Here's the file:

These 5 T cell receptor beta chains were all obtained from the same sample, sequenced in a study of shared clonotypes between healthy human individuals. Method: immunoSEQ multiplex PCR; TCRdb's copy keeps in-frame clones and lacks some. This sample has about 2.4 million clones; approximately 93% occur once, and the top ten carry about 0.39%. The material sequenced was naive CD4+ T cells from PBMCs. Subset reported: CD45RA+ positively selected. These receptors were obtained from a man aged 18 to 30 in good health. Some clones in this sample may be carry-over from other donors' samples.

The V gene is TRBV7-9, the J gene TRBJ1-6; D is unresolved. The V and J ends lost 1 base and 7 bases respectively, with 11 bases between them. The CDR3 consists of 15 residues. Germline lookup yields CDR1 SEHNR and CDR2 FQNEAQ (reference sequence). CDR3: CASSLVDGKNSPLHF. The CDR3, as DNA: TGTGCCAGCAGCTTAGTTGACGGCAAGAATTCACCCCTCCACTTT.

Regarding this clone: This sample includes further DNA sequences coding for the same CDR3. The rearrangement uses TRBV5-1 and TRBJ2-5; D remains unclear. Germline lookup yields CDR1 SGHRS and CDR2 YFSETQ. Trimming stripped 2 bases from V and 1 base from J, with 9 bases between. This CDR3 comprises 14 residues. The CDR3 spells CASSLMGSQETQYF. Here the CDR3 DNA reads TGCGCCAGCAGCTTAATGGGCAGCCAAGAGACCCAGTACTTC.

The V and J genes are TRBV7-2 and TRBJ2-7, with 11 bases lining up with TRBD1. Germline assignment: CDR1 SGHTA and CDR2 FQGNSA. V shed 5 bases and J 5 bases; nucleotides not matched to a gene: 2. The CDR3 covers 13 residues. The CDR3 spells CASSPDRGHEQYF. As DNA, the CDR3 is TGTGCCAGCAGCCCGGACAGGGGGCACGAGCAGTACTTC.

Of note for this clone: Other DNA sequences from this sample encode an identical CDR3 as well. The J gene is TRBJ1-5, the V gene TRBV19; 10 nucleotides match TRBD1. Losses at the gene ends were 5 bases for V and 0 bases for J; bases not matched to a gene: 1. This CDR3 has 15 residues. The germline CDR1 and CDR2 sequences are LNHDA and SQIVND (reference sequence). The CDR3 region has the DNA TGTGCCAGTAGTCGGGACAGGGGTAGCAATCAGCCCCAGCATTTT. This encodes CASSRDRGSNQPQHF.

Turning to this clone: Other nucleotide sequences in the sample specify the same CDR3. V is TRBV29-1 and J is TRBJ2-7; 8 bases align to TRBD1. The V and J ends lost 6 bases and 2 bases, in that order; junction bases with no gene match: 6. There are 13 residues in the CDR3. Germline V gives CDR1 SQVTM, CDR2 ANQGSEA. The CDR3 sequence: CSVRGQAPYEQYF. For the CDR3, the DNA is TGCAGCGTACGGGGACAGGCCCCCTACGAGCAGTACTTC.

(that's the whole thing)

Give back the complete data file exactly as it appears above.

These 5 T cell receptor beta chains were all obtained from the same sample, sequenced in a study of shared clonotypes between healthy human individuals. Method: immunoSEQ multiplex PCR; TCRdb's copy keeps in-frame clones and lacks some. This sample has about 2.4 million clones; approximately 93% occur once, and the top ten carry about 0.39%. The material sequenced was naive CD4+ T cells from PBMCs. Subset reported: CD45RA+ positively selected. These receptors were obtained from a man aged 18 to 30 in good health. Some clones in this sample may be carry-over from other donors' samples.

The V gene is TRBV7-9, the J gene TRBJ1-6; D is unresolved. The V and J ends lost 1 base and 7 bases respectively, with 11 bases between them. The CDR3 consists of 15 residues. Germline lookup yields CDR1 SEHNR and CDR2 FQNEAQ (reference sequence). CDR3: CASSLVDGKNSPLHF. The CDR3, as DNA: TGTGCCAGCAGCTTAGTTGACGGCAAGAATTCACCCCTCCACTTT.

Regarding this clone: This sample includes further DNA sequences coding for the same CDR3. The rearrangement uses TRBV5-1 and TRBJ2-5; D remains unclear. Germline lookup yields CDR1 SGHRS and CDR2 YFSETQ. Trimming stripped 2 bases from V and 1 base from J, with 9 bases between. This CDR3 comprises 14 residues. The CDR3 spells CASSLMGSQETQYF. Here the CDR3 DNA reads TGCGCCAGCAGCTTAATGGGCAGCCAAGAGACCCAGTACTTC.

The V and J genes are TRBV7-2 and TRBJ2-7, with 11 bases lining up with TRBD1. Germline assignment: CDR1 SGHTA and CDR2 FQGNSA. V shed 5 bases and J 5 bases; nucleotides not matched to a gene: 2. The CDR3 covers 13 residues. The CDR3 spells CASSPDRGHEQYF. As DNA, the CDR3 is TGTGCCAGCAGCCCGGACAGGGGGCACGAGCAGTACTTC.

Of note for this clone: Other DNA sequences from this sample encode an identical CDR3 as well. The J gene is TRBJ1-5, the V gene TRBV19; 10 nucleotides match TRBD1. Losses at the gene ends were 5 bases for V and 0 bases for J; bases not matched to a gene: 1. This CDR3 has 15 residues. The germline CDR1 and CDR2 sequences are LNHDA and SQIVND (reference sequence). The CDR3 region has the DNA TGTGCCAGTAGTCGGGACAGGGGTAGCAATCAGCCCCAGCATTTT. This encodes CASSRDRGSNQPQHF.

Turning to this clone: Other nucleotide sequences in the sample specify the same CDR3. V is TRBV29-1 and J is TRBJ2-7; 8 bases align to TRBD1. The V and J ends lost 6 bases and 2 bases, in that order; junction bases with no gene match: 6. There are 13 residues in the CDR3. Germline V gives CDR1 SQVTM, CDR2 ANQGSEA. The CDR3 sequence: CSVRGQAPYEQYF. For the CDR3, the DNA is TGCAGCGTACGGGGACAGGCCCCCTACGAGCAGTACTTC.